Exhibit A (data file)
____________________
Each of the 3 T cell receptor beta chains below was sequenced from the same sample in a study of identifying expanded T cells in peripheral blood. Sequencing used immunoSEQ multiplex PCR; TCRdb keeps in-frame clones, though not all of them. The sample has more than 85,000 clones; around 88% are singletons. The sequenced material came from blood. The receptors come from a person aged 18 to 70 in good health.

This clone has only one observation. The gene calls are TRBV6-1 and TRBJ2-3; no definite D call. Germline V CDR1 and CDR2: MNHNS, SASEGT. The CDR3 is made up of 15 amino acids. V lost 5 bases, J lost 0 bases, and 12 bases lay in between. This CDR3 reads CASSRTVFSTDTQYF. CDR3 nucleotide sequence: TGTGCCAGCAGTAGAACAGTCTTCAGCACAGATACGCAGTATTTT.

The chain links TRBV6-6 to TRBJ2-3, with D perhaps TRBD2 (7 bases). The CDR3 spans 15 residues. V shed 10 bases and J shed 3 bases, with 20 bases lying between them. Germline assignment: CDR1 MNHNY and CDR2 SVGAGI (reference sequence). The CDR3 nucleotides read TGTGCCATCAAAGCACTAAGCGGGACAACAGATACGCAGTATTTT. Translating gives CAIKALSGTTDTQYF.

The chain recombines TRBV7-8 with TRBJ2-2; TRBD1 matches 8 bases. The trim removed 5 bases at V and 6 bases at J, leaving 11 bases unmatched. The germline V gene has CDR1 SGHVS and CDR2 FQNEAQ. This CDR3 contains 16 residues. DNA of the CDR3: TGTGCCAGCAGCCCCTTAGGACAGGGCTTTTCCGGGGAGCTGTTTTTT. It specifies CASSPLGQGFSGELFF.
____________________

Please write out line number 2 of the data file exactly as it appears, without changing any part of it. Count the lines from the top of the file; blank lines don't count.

This clone has only one observation. The gene calls are TRBV6-1 and TRBJ2-3; no definite D call. Germline V CDR1 and CDR2: MNHNS, SASEGT. The CDR3 is made up of 15 amino acids. V lost 5 bases, J lost 0 bases, and 12 bases lay in between. This CDR3 reads CASSRTVFSTDTQYF. CDR3 nucleotide sequence: TGTGCCAGCAGTAGAACAGTCTTCAGCACAGATACGCAGTATTTT.